Is Herald-Leader sitting on a blockbuster story about Jonathan Miller?
We don't normally like to bargain in vile rumors about the personal lives of public figures or politicians. We'll leave that to others. We prefer to deal with documentable statements and facts, as well as the information provided to us by people we trust implicitly to pass along accurate information. However, we can't let this one go unnoticed, especially since there seems to be a concerted effort to stifle this story.
Back before the primary election, a rumor made the rounds on several Kentucky political blogs concerning outgoing state treasurer and Democratic Party chairman (and incoming Finance and Administration Cabinet secretary) Jonathan Miller. This rumor was about alleged inappropriate conduct with a co-worker. For many public figures, such rumors are a dime a dozen, but this one involved out-of-state travel and could easily be substantiated or debunked by state travel records.
The rumor was posted on several blogs, including Bluegrass Report (which was supporting Miller's candidacy), The Rural Democrat and the Herald-Leader's PolWatchers blog. None of the blogs bothered to delete the postings, not even Mark Nickolas' blog, which at the time was notorious for deleting posts and banning posters.
The rumor died down after Miller withdrew from the Democrat primary, but it grew legs again after Steve Beshear tapped Miller to be the finance secretary in his new administration.
On Oct. 18, on his kypolitics.org blog, Brett Hall reported that an investigative story about Miller's out-of-state travel with an employee of the state treasurer's office, sourced by information obtained from an open records request, was about to break. Hall's post contained links to the Bluegrass Report, Rural Democrat and PolWatchers posts on the subject.
After Miller's impending appointment to the cabinet secretary post was announced, the rumors began appearing anew on PolWatchers. And almost as quickly as they were posted, they were deleted by the PolWatchers administrator, reporter John Stamper. Even after posters provided links to where the information had previously been reported, Stamper deleted the posts and threatened those posters with banning, citing PolWatchers' comment policy. And, curiously, only then were the comments referred to in Hall's Oct. 18 post deleted.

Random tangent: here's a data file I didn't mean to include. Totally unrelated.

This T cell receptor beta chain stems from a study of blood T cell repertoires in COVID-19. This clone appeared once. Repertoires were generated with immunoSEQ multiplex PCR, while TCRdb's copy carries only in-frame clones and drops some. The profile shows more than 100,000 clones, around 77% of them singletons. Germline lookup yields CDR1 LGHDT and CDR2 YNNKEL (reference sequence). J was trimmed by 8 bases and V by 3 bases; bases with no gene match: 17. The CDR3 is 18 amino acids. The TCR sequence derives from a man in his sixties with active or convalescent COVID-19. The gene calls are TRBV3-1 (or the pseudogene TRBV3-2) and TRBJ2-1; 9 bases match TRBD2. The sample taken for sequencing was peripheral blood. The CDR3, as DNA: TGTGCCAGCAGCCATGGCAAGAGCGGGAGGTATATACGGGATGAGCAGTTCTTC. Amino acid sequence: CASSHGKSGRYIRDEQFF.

The really odd part was that posts detailing supposed e-mail conversations between H-L reporters and the commenters were axed as well. The gist of those exchanges was that H-L reporter Ryan Alessi had copies of the travel documents at issue in the matter, and was working on a story concerning them, but the story was killed by the H-L editors.
This is a story that needs to be reported, and soon, for several reasons. One major reason is that Miller, who is Jewish, gained notoriety for writing a book about the Ten Commandments while serving as treasurer. It strikes us as being more than a bit hypocritical that someone who is still "under the law" and who professes to be an expert on the Decalogue may have violated one of those commandments.
But the overwhelming need for this to see the light of day is the timeliness of the situation. It's probably a safe bet that these incriminating travel documents, if they exist, have already gone missing from the treasurer's office. After Miller takes over Finance & Administration in December, the odds are good that they'll vanish from the files there too.
This is a story that needs to see the light of day. If the Herald-Leader is indeed sitting on it, the editors should be ashamed of themselves.